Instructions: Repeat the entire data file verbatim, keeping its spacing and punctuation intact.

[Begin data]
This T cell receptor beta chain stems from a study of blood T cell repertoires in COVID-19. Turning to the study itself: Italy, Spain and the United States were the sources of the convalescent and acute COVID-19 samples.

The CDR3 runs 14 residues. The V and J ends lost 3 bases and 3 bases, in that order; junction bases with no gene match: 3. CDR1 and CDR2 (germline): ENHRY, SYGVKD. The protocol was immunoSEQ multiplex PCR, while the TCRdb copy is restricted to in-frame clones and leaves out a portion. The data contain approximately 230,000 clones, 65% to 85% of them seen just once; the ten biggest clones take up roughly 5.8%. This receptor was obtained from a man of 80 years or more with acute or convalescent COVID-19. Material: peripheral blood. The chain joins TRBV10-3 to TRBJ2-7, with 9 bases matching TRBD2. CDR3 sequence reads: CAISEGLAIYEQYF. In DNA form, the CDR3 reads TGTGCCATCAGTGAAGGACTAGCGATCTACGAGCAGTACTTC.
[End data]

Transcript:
This T cell receptor beta chain stems from a study of blood T cell repertoires in COVID-19. Turning to the study itself: Italy, Spain and the United States were the sources of the convalescent and acute COVID-19 samples.

The CDR3 runs 14 residues. The V and J ends lost 3 bases and 3 bases, in that order; junction bases with no gene match: 3. CDR1 and CDR2 (germline): ENHRY, SYGVKD. The protocol was immunoSEQ multiplex PCR, while the TCRdb copy is restricted to in-frame clones and leaves out a portion. The data contain approximately 230,000 clones, 65% to 85% of them seen just once; the ten biggest clones take up roughly 5.8%. This receptor was obtained from a man of 80 years or more with acute or convalescent COVID-19. Material: peripheral blood. The chain joins TRBV10-3 to TRBJ2-7, with 9 bases matching TRBD2. CDR3 sequence reads: CAISEGLAIYEQYF. In DNA form, the CDR3 reads TGTGCCATCAGTGAAGGACTAGCGATCTACGAGCAGTACTTC.